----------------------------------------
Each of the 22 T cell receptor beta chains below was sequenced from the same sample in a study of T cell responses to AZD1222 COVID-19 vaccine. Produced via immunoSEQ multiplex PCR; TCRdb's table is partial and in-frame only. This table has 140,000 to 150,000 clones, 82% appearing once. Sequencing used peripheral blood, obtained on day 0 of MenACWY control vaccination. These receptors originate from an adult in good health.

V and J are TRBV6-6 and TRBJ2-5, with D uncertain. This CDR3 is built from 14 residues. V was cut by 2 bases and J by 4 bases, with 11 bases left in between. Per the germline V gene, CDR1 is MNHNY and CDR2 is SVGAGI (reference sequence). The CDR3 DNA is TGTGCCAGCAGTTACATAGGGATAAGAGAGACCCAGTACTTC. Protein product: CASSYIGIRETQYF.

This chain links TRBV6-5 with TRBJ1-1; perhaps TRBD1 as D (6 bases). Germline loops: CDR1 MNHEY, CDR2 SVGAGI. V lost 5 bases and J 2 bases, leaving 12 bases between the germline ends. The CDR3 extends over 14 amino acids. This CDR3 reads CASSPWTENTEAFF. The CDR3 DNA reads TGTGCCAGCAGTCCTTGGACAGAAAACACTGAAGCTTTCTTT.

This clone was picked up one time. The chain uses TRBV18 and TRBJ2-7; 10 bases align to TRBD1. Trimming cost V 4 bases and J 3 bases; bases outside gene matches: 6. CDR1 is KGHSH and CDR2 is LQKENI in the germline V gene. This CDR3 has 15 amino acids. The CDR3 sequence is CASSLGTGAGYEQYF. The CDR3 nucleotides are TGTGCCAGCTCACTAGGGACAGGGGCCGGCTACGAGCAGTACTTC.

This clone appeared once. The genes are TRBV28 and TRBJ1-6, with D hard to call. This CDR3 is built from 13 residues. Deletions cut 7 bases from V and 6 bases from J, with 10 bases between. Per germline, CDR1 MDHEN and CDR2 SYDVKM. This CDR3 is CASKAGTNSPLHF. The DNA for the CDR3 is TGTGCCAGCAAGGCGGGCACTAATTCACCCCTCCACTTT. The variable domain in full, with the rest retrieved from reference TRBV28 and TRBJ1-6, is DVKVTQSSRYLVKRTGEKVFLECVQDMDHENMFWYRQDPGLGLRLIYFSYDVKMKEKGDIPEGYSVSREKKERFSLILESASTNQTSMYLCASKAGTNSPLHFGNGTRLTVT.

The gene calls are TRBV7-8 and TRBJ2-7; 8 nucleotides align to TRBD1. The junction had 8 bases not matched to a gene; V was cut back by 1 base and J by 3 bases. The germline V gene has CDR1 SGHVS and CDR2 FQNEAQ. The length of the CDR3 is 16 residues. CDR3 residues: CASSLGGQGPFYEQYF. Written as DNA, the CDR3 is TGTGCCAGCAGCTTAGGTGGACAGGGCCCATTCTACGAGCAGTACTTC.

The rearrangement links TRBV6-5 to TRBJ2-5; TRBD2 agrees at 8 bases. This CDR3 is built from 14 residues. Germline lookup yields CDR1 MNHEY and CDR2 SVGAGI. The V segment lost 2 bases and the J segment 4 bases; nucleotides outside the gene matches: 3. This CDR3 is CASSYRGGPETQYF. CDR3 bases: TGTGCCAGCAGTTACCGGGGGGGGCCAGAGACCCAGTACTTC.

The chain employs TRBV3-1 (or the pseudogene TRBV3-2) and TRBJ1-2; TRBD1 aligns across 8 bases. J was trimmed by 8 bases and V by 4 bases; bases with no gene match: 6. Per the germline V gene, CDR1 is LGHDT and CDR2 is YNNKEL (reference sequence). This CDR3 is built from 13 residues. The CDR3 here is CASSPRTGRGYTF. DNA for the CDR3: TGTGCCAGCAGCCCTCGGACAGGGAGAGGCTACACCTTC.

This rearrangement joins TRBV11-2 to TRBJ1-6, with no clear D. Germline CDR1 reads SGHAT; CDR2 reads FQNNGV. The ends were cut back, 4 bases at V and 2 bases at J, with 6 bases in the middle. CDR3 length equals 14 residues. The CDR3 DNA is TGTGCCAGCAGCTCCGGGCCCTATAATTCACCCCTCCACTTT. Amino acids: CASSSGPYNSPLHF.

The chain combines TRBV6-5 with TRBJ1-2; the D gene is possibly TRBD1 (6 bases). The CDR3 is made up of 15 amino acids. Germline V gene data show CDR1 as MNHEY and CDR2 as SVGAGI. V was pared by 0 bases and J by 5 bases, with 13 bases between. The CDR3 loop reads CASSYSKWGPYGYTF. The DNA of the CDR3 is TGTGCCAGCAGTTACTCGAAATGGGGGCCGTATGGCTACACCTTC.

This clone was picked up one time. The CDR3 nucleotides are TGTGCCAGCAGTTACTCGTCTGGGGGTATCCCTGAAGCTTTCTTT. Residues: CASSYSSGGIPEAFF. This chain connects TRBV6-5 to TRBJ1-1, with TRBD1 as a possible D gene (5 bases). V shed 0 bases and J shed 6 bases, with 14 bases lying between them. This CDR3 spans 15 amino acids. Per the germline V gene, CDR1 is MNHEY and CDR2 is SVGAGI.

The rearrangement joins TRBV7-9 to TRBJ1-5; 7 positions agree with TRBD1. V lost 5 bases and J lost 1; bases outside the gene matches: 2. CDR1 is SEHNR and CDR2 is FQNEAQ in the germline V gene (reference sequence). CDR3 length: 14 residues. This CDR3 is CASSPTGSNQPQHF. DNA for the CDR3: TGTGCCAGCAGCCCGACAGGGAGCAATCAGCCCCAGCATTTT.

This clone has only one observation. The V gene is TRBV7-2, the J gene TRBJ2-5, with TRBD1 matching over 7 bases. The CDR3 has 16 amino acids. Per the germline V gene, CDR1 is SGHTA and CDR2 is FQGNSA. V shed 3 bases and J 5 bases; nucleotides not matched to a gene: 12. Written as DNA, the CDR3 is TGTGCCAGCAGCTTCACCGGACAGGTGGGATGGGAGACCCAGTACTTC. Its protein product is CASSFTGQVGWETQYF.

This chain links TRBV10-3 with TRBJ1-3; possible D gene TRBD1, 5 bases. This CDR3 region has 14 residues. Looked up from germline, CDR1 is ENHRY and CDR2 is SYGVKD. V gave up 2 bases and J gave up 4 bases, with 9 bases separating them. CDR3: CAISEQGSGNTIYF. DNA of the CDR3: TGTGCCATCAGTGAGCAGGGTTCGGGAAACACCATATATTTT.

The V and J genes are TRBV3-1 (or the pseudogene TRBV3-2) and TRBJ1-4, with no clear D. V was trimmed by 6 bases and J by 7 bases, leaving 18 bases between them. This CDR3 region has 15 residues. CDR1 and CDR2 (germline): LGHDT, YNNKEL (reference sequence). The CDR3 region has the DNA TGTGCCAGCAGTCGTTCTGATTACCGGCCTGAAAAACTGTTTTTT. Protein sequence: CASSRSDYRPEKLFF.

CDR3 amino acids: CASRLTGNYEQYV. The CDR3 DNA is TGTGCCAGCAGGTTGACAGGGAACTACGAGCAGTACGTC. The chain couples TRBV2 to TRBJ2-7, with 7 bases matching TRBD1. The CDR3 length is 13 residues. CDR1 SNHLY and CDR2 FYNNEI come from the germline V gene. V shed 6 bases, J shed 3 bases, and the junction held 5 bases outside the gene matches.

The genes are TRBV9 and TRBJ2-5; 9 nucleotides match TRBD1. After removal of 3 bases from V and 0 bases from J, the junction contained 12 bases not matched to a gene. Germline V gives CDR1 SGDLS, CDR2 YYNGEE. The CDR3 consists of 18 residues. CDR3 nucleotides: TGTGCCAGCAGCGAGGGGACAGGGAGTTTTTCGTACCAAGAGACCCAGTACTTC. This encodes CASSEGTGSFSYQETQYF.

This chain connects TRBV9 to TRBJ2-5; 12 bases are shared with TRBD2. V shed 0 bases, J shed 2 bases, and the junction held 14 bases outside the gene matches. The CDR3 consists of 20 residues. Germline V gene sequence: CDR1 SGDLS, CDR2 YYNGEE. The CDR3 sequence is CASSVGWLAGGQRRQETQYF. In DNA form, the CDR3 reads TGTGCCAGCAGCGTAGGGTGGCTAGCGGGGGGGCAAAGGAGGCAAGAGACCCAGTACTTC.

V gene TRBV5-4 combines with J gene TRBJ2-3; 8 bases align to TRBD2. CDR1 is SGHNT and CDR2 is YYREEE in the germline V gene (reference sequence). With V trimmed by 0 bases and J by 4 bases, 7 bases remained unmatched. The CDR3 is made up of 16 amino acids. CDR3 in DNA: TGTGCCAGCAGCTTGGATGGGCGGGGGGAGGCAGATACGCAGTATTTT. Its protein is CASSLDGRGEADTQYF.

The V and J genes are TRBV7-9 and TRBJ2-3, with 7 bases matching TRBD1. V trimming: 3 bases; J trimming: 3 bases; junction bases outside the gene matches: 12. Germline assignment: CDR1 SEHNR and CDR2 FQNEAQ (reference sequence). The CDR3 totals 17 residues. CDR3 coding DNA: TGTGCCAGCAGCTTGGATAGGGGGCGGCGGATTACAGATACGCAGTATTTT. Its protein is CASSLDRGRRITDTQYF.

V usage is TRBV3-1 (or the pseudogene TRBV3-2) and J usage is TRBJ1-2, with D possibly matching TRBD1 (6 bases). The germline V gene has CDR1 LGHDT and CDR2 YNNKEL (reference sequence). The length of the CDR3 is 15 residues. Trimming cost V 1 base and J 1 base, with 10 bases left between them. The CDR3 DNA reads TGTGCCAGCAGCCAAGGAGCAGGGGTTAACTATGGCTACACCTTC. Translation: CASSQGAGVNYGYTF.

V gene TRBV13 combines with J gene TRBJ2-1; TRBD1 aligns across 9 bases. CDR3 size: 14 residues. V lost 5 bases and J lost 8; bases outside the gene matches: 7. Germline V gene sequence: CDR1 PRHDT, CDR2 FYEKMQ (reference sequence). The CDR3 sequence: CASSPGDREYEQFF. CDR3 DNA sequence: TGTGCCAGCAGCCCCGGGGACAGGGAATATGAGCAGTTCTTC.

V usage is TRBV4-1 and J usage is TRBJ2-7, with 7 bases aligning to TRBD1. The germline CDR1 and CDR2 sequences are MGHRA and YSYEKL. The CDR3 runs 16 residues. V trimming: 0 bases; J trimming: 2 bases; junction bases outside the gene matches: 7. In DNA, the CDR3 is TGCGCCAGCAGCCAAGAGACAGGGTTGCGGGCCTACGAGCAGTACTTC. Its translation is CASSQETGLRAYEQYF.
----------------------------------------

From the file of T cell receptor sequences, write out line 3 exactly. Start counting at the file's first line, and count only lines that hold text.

This chain links TRBV6-5 with TRBJ1-1; perhaps TRBD1 as D (6 bases). Germline loops: CDR1 MNHEY, CDR2 SVGAGI. V lost 5 bases and J 2 bases, leaving 12 bases between the germline ends. The CDR3 extends over 14 amino acids. This CDR3 reads CASSPWTENTEAFF. The CDR3 DNA reads TGTGCCAGCAGTCCTTGGACAGAAAACACTGAAGCTTTCTTT.